China experienced a stronger-than-expected performance in terms of international trade during August 2016, according to new official figures.
The country's General Administration of Customs reported that exports dipped by 2.8 per cent last month compared to the level from a year before, following a decline of 4.4 per cent in July. Nevertheless, this was less than the four per cent export decline analysts had predicted.
Meanwhile, imports unexpectedly rose 1.5 per cent year on year, reversing a 12.5 per cent fall in July and exceeding forecasts of a 4.9 per cent fall. This represented the first rise in imports in dollar-denominated terms since October 2014.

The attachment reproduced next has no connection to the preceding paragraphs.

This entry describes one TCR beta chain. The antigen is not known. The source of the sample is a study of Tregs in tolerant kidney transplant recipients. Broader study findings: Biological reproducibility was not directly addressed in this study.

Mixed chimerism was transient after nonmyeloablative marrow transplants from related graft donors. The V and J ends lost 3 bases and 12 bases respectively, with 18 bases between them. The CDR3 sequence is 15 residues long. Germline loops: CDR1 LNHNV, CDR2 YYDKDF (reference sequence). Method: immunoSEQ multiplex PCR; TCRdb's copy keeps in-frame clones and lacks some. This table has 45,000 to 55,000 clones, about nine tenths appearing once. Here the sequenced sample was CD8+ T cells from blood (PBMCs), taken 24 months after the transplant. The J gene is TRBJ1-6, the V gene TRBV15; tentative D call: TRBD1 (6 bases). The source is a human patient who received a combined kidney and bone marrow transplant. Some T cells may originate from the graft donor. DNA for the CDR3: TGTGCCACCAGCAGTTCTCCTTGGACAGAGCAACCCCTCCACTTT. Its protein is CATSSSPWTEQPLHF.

As such, the country's trade surplus for the month came to $52.05 billion (€46.37 billion), which was slightly below July's seven-month high of $52.31 billion and lower than estimates suggested.
Despite the better-than-expected August performance, weak demand and global uncertainty continue to weigh on China's economic growth at present, with the uptick in imports attributed more to a rise in prices for raw materials than to any sign of market recovery.
Shuang Ding, an economist at Standard Chartered Bank, told the Wall Street Journal: "In general, the figures are quite positive for both exports and imports. But domestic demand is still more or less the same. I don't expect any major pickup."